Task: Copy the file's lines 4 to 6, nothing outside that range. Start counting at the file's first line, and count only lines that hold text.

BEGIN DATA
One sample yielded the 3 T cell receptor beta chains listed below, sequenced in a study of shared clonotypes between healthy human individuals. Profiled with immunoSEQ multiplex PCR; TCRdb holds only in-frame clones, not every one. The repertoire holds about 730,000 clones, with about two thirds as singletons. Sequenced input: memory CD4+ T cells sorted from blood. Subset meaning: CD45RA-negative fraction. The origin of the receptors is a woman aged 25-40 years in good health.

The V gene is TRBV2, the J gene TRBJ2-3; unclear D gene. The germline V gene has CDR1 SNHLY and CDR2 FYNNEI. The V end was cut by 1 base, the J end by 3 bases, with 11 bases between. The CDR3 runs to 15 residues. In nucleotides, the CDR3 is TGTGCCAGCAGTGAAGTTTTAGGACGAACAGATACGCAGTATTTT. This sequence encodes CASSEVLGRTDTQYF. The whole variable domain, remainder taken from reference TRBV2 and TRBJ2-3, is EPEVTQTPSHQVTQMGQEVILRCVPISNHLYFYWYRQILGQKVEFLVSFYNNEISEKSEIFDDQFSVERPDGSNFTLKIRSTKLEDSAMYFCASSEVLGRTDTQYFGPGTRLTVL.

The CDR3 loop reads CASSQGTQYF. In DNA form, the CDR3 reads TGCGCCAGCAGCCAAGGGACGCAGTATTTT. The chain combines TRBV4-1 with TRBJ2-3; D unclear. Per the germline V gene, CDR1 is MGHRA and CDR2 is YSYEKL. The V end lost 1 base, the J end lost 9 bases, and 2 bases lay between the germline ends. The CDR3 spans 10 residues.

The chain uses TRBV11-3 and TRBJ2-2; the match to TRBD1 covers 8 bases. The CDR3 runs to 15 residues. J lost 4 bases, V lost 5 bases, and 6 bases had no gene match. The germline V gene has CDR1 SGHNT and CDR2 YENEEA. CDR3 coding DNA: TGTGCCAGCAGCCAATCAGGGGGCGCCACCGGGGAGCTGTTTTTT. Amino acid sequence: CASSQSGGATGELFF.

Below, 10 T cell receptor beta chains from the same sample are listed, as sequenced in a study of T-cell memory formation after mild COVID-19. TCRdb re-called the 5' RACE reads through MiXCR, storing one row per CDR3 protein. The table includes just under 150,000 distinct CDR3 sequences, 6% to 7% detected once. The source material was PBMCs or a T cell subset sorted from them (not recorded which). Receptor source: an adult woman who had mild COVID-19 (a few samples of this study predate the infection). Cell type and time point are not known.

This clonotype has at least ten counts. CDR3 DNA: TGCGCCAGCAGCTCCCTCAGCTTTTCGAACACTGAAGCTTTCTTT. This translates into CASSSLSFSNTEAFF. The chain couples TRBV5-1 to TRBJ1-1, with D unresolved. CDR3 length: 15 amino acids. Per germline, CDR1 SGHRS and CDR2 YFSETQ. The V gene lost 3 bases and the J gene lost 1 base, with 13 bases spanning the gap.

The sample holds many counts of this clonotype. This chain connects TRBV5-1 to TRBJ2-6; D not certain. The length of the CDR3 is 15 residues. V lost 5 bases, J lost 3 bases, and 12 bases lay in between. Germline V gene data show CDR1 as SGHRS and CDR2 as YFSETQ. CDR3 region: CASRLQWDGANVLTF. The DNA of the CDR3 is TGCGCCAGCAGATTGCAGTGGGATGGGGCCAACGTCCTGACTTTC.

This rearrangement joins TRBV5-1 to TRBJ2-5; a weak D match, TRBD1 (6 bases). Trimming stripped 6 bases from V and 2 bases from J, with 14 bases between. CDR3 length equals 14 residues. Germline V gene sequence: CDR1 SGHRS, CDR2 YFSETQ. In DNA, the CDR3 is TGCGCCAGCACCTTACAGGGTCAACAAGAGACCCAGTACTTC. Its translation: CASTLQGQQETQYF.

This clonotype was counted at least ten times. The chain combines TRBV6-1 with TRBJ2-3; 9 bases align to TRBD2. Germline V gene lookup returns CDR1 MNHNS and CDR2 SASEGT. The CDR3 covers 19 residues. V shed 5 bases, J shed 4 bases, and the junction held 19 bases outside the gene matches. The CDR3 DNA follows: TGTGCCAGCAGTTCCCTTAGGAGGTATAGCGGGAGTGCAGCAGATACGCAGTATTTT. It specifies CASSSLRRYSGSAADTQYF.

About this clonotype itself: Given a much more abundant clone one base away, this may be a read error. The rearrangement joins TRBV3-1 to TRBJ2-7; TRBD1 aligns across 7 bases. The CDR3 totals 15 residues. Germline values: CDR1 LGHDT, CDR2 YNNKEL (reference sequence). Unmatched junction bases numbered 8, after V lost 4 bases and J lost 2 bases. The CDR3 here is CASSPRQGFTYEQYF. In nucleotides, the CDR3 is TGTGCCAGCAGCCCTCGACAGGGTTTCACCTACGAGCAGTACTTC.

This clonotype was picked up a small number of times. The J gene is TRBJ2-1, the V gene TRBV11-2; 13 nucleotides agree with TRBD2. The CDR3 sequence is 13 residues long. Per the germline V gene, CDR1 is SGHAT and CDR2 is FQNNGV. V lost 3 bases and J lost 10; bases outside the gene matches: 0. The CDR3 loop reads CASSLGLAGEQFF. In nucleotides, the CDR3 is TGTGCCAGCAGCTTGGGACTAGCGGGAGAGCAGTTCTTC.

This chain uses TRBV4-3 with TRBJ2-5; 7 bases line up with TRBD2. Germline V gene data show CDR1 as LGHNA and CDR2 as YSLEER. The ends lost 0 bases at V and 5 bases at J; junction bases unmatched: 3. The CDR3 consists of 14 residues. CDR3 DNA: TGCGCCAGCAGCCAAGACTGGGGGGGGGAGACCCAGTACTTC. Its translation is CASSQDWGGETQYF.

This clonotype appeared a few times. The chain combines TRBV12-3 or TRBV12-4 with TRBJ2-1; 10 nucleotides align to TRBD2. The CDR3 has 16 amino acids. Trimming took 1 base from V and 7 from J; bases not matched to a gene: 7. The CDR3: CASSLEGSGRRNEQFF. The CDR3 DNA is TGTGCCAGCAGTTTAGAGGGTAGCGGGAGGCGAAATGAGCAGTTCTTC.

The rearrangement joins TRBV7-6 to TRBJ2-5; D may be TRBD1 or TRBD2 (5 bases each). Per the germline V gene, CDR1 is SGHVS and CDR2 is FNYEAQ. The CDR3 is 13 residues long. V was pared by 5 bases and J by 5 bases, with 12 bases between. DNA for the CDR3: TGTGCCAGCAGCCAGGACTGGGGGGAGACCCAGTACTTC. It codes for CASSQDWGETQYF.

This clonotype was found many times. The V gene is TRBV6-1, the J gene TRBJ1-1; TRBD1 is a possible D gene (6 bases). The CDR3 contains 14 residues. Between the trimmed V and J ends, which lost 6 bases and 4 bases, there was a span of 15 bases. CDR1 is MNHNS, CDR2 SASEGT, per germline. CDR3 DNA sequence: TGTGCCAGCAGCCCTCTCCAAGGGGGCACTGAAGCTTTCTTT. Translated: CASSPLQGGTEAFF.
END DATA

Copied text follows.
The chain uses TRBV11-3 and TRBJ2-2; the match to TRBD1 covers 8 bases. The CDR3 runs to 15 residues. J lost 4 bases, V lost 5 bases, and 6 bases had no gene match. The germline V gene has CDR1 SGHNT and CDR2 YENEEA. CDR3 coding DNA: TGTGCCAGCAGCCAATCAGGGGGCGCCACCGGGGAGCTGTTTTTT. Amino acid sequence: CASSQSGGATGELFF.

Below, 10 T cell receptor beta chains from the same sample are listed, as sequenced in a study of T-cell memory formation after mild COVID-19. TCRdb re-called the 5' RACE reads through MiXCR, storing one row per CDR3 protein. The table includes just under 150,000 distinct CDR3 sequences, 6% to 7% detected once. The source material was PBMCs or a T cell subset sorted from them (not recorded which). Receptor source: an adult woman who had mild COVID-19 (a few samples of this study predate the infection). Cell type and time point are not known.

This clonotype has at least ten counts. CDR3 DNA: TGCGCCAGCAGCTCCCTCAGCTTTTCGAACACTGAAGCTTTCTTT. This translates into CASSSLSFSNTEAFF. The chain couples TRBV5-1 to TRBJ1-1, with D unresolved. CDR3 length: 15 amino acids. Per germline, CDR1 SGHRS and CDR2 YFSETQ. The V gene lost 3 bases and the J gene lost 1 base, with 13 bases spanning the gap.